The question of whether to live on campus during college is an important one. The decision involves a lot of money: the decision involves. Schools can charge thousands of dollars for room and board. That said, there are some clear financial pros and cons to being in a dorm, however, and knowing what they are can make it easier to decide where to live.
First, the Funding
First of all: Are your expenses being paid by any scholarships, grants or student loans? Often, these funds can cover on-campus housing, because the money is directed straight to the school. However, in many cases, students may not be able to use funding from these sources to pay off-campus rent.
Further, students with 529 plans or other college savings plans may find that plan rules virtually limit them to living on campus. In general, there is a limit to the amount of money you can deploy from the 529 plan to pay for off-campus housing before it becomes subject to taxes. Depending on the plan in question, a student may have enough money to live off campus comfortably, but not be able to actually use the money for that purpose without incurring significant penalties. (For details, see "Clearing up Tax Confusion for College Savings Accounts.")
The Pros of Living on Campus
While off-campus rents may be cheaper than the price of room and board at school, rent rarely provides the range of services that a school offers. Living in a dorm eliminates electricity, gas and water bills, and sometimes even cable and internet bills. At most schools, the price students pay also covers food – three hot meals a day. Also, unlike apartments, dorms don't require a security deposit.
Another cost that living on campus eliminates is buying furniture. Every dorm room comes with at least a bed and a desk. Most residence halls also offer common areas with couches, televisions and other comforts of home.
The potential cost of having a roommate also decreases when a student lives on campus. If a student leaves mid-semester, his or her roommate doesn't need to worry about covering the full cost of rent or utilities. Schools also handle a certain amount of roommate matching, eliminating the hassle of advertising for roommates and covering full costs until you find one who is suitable.
One benefit of living on campus can be especially financially significant: the cost of a car. If a student chooses to do without a car entirely, most colleges and universities are perfect for pedestrian transportation. Students who live within walking distance of their classes also don't have to pay for pricey campus parking permits. Even dorm-dwellers who keep a car save on costs, because they don't need to drive to school every day. (For related reading, see "The True Cost of Owning a Car.")
The Cons of Living on Campus
Many schools promote their room-and-board offerings as cheaper than their off-campus counterparts. That may or may not be true, depending on the geographic area: The cost-of-living in college towns can often be quite pricey. But even in expensive areas, thrifty students may be able to live off campus for less, especially if they can bunk with family or friends. (Learn more in "Are You Ready to Rent?" and "Easy Ways to Cut Rental Costs.")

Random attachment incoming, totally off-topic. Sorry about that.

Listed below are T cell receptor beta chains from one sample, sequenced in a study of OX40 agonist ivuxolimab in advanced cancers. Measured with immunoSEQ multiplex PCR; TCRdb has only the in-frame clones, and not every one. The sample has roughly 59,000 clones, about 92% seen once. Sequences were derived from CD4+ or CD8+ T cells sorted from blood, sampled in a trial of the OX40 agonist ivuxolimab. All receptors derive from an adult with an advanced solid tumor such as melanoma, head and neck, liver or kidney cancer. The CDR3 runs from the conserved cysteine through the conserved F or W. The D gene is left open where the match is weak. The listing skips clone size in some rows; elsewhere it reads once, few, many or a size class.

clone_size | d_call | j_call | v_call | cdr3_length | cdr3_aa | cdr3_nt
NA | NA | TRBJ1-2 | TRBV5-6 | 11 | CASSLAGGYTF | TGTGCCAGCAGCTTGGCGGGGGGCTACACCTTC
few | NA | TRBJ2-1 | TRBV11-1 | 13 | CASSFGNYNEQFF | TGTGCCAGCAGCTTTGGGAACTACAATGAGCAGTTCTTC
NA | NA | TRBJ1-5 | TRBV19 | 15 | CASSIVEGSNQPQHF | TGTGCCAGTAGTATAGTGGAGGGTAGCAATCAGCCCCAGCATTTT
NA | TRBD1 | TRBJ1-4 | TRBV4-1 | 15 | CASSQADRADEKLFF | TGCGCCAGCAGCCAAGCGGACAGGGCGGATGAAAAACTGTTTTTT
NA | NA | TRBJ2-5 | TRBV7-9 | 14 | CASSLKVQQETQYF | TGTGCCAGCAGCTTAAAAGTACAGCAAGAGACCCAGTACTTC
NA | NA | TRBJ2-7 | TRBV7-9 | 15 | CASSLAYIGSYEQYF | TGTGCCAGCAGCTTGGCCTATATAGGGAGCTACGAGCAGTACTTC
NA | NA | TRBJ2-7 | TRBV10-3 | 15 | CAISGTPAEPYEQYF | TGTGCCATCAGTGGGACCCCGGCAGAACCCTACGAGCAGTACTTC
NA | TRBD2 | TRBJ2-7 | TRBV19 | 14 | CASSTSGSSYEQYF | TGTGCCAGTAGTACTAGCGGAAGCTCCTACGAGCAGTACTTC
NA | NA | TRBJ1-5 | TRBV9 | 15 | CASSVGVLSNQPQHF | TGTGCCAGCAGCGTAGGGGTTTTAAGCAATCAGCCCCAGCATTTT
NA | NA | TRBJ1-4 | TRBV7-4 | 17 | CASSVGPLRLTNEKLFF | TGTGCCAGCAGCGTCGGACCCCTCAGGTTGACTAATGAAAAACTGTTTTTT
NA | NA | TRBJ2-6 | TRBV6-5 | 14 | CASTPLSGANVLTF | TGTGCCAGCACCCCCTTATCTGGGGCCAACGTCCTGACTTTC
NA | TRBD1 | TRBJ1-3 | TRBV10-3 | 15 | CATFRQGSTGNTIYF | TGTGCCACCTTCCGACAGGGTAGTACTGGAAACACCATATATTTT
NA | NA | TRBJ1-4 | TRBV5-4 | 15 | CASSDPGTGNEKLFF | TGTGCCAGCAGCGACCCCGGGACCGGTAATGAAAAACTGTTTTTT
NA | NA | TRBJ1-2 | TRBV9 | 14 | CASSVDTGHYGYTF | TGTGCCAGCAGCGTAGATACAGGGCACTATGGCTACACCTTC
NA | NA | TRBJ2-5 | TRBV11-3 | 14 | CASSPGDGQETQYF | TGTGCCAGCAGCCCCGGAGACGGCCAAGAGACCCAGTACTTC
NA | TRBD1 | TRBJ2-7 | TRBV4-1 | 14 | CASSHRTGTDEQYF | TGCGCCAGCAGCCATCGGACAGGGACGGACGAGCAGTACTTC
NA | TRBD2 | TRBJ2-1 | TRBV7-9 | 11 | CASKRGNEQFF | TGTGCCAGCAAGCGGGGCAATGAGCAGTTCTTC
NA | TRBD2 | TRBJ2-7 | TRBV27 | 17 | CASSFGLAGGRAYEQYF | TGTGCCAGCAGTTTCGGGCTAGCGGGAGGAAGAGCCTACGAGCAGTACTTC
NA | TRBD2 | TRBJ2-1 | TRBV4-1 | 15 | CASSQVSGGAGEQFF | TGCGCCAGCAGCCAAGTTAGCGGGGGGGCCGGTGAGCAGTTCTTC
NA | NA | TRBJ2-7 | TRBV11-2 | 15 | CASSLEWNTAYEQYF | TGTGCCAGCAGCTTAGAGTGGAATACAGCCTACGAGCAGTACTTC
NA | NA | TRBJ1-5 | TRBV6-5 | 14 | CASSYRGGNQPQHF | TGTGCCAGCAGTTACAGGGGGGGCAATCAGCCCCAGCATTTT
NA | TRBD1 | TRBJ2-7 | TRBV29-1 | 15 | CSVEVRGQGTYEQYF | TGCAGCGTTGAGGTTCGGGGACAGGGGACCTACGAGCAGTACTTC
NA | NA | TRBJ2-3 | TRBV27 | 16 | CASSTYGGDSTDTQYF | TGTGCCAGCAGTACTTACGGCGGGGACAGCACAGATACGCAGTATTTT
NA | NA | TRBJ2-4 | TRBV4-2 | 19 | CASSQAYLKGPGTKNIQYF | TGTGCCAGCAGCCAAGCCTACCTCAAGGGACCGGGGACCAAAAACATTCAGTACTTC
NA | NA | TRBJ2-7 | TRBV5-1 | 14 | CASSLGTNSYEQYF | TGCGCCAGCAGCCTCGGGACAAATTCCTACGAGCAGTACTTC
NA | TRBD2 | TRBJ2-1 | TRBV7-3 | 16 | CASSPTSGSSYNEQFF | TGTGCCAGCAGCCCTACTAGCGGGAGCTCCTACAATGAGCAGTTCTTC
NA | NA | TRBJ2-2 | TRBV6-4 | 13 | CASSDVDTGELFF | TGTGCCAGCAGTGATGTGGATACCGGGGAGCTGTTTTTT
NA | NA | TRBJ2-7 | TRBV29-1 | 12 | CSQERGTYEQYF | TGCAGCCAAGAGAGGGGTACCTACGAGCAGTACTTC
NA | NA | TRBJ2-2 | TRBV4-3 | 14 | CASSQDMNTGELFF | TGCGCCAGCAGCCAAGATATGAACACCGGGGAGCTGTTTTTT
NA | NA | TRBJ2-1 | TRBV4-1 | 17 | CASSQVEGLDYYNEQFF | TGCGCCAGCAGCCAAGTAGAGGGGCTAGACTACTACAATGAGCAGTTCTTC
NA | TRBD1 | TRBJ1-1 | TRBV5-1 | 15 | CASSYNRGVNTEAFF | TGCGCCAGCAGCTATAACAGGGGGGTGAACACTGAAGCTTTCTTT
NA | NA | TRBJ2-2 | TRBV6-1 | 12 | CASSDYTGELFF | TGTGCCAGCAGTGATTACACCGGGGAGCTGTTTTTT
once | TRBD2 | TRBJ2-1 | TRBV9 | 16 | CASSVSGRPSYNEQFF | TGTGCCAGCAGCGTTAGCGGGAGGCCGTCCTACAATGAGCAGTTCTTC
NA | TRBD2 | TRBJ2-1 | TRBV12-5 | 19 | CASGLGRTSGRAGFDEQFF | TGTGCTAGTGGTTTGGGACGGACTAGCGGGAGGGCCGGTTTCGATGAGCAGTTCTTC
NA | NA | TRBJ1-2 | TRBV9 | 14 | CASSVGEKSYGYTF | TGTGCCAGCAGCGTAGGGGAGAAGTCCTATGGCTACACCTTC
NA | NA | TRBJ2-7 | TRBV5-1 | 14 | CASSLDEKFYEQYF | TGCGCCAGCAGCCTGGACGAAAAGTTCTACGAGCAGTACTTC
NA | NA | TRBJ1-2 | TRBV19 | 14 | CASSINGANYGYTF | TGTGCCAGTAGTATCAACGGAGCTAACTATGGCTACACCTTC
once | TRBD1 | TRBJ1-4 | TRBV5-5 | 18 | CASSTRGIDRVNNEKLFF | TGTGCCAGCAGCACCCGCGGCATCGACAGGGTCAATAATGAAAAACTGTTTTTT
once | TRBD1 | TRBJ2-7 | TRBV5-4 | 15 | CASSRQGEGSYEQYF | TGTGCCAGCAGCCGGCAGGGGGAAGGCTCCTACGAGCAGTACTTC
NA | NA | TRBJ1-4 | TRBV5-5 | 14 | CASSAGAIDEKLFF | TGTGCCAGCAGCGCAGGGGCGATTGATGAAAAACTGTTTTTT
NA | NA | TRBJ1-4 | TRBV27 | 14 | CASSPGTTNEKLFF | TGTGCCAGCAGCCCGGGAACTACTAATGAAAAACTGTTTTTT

Meal plans are an obvious area of inflation: Few students eat as often as their meal plans provide for. Also, many cafeterias offer only limited options for healthy eating, religious restrictions and special-needs diets, which for some students, could mean regular trips to the grocery store despite the meal plan.
Dorm dwellers can face a whole list of fees for infractions like noise complaints or damages to walls that are fairly minor issues when living off campus.
If a student must withdraw from school part-way through the semester, he or she could face significant penalties for breaking the housing contract with the school – or at least, lose a lot more money. Even if the student plans to come back the next semester, he or she will need to move out of campus housing immediately.
The Bottom Line
There are, of course, considerations other than the financial. Living away from the school does cut one off from the campus social life and social networking possibilities – which for many is a key part of the college experience. Many students may not be mature enough to handle living completely on their own for the first time, and the responsibilities of rent, household expenses, etc. It's for this reason that some universities require on-campus residency, especially for freshmen.
But if the school does offer the option, and finances are a concern, it's worth researching decision both the region and various plans, to come up with the most feasible arrangement, both fiscally and emotionally.